We'll talk about the commercial lifespan of roleplaying games some other time.
Stalker just went into page 218. Is this never going to end?
As much I prefer atheism, I has never occurred me not to celebrate Christmas and I find the American habit (I ran into into it this year) of wishing Happy Holidays extremely silly. In short, I don't have a problem celebrating the religious holidays of others and the more the merrier. So far the best ones have been, in no particular order, Finnish Christmas, Jewish Easter, Indian wedding and a Greek Orthodox funeral. No Muslim or Catholic festivals so far but I am ready to try. All in all, religions usually show their best side in festivities and we can all read enough about their ugly backsides in the news.
The Santa brought me chocolate, a Conan RPG, a novel by Taavi Soininvaara, a test to see where my genes come from on the global scale, pottery, both WW2 war films by Clint Eastwood, a medieval cookbook (Olde Hanse variety), movie tickets, a backpack, warm socks, Irish Cream... pretty much all I need to cope on a deserted island.
A weblog is a handy thing to have when you feel like writing but don't really have the time and energy to do the book or the game. Just pop the editor open, write for a while and send it off. Lost the thread of thought? No problem, just pick it up in the next entry. I am amazed that people actually read these things (myself included). It must have something to do with whatever makes reality shows tick. This is my personal reality show, complete with biased editing, product placement and exaggerated emotional and descriptive contrast to make things appear more dramatic than they are. I am thrilled that my musings about the fate of the scene got so much attention but I don't have anything more to contribute on it. It's an opinion, that's all. I am known to have some.
Juhana asked me for a column for the next Roolipelaaja magazine. I already sent it and he gave it the green light so I guess it will be in the next magazine. Heck, 3000 characters is nothing. My average blog entry is longer than that.
I've wondered on occasion if it would be possible to make a cyberpunk RPG with FLOW rules (the diceless rules system used in Stalker). In theory, since FLOW should help diceless roleplaying escape the asylum mainstream gamers have locked it into, it should be possible to rework it to fit any mainstream genre. At least in theory. I wonder how much of the enjoyment of cyberpunk gameplay really is about micromanaging the implant bonuses. If you don't want that and instead focus on the kind of action and atmosphere you get in Neuromancer or any other seminal work of the genre, FLOW should work beautifully. You don't have the characters in those stories counting decimals, do you? I know I said I didn't want to make a competing product for CP2020 but this idea tickles me a bit. Also, the Burger Games Department of Rationalising Contrary Statements has declared CyberFlow sufficiently different from CP2020 so as to not be a competing product.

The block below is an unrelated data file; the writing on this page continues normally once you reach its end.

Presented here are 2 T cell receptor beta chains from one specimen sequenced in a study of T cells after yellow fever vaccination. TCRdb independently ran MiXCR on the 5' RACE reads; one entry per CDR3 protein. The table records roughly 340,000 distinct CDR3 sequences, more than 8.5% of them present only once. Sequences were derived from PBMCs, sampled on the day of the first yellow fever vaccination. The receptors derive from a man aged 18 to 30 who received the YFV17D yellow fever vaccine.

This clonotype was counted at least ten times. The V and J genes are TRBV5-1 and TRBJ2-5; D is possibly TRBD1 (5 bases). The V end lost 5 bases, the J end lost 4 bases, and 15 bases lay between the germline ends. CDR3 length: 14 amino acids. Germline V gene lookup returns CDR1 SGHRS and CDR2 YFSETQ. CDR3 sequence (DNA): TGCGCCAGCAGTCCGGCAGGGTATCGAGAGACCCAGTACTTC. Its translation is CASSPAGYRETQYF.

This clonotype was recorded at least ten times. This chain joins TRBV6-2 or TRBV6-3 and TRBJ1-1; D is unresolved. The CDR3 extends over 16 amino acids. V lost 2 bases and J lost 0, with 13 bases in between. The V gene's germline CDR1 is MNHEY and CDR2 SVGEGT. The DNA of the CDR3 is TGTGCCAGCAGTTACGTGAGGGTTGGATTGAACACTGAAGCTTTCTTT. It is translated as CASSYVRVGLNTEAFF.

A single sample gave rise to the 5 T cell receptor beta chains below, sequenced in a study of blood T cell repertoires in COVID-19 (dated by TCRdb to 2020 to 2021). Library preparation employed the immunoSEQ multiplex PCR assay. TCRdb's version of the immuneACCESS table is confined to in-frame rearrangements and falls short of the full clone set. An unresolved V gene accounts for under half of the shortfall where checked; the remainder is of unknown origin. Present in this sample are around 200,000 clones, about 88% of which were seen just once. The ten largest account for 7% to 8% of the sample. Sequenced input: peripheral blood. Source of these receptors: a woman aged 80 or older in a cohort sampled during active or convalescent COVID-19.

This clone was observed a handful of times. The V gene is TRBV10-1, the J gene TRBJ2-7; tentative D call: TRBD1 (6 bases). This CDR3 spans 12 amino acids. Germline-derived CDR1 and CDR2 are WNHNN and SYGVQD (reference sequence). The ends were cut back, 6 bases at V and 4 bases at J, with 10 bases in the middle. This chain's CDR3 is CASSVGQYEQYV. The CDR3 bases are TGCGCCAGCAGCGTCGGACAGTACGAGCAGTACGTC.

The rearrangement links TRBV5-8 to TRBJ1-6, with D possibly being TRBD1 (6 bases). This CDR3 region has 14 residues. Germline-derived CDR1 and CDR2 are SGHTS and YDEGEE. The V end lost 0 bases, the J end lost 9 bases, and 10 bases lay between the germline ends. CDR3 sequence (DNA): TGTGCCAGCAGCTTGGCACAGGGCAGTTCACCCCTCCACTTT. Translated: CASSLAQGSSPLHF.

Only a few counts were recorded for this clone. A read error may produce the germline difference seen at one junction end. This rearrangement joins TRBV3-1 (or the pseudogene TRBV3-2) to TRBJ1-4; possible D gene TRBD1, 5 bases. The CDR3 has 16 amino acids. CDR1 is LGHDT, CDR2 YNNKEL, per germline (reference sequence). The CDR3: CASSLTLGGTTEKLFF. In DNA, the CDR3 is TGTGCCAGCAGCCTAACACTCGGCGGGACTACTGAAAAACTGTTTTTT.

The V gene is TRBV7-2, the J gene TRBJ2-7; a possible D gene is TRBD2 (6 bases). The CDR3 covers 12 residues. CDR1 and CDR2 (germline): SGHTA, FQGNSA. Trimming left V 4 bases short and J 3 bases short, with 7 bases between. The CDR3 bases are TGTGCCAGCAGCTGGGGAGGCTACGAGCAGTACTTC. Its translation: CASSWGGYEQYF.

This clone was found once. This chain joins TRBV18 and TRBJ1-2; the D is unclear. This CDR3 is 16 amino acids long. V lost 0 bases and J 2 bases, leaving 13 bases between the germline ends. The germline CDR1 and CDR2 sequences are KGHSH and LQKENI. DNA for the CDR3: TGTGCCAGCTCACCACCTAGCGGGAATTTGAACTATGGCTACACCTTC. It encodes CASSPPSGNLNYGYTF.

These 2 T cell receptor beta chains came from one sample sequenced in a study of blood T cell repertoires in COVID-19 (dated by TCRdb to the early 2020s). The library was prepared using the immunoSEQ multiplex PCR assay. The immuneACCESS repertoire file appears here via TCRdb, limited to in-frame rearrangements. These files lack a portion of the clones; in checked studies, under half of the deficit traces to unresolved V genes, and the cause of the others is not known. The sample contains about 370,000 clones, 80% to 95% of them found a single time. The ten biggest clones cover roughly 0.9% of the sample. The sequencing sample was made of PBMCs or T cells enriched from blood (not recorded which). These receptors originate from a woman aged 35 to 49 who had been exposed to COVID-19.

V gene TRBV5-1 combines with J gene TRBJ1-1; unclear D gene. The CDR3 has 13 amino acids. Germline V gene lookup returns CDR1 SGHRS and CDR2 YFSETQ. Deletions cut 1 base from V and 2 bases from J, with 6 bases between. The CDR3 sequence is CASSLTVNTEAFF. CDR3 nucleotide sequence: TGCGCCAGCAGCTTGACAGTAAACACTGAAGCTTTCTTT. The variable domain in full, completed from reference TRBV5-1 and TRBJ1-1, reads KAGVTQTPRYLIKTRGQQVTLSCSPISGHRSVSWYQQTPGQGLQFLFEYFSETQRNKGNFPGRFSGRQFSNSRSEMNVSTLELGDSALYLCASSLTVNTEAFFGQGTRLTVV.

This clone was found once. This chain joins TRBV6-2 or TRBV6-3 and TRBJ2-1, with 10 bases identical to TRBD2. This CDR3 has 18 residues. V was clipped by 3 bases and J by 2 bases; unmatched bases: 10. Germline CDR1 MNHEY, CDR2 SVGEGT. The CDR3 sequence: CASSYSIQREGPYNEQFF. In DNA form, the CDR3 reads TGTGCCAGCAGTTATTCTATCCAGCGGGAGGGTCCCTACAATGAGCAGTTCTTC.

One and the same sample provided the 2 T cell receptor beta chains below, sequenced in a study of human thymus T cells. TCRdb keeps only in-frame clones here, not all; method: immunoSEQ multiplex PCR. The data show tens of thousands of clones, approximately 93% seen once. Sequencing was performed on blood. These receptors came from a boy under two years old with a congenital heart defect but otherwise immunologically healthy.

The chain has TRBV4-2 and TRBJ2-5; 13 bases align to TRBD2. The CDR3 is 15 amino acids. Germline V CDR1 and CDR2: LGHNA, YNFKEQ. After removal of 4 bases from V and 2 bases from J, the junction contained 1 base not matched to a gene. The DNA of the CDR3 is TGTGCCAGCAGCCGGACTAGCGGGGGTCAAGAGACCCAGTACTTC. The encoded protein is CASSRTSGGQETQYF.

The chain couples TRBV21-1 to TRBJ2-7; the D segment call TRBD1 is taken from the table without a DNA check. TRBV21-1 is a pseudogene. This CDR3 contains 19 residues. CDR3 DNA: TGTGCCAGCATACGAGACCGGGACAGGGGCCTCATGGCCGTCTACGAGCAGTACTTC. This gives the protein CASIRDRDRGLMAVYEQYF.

Unfortunately the Department of Reality Checks does not agree.
Actually, this entry would call for a "sad face" rather than a "gag face" but I don't have one in store. So, Puzzle Quest. So far it has gotten glowing reviews from almost everywhere and why not? The concept seems solid enough: Bejeweled-style elimination gameplay (match three or more of the same symbols horizontally or vertically) as the action resolution mechanism for a lite-RPG, complete with its own fantasy world, equipment, weapons, rumours, spells... What's not to like? Well, I've never had my hardcore gamer preferences bite me in the ass this hard before.
Puzzle Quest felt like it had bridged the gap between hardcore and casual: After all, why would the abstraction level of the puzzle system be any greater than that of dice rolling? I am not sure what happened next but after four days of intermittent playing I began to dislike and eventually hate the game. With a surprising passion. I don't think it is fair to blame the game but something in it just rubs me the wrong way and after a while it turned into scraping. I want my casual games quick and easy, over in five minutes. And I want the games that need time and dedication to be hard and/or complex, or "hardcore", as the industry calls it. Those are becoming scarce because while hardcore topics are still out there, the game content is being dumbed down. I've been looking into obscure games from the east to find good throwbacks into the System Shock days but so far the only recent release that comes close is S.T.A.L.K.E.R.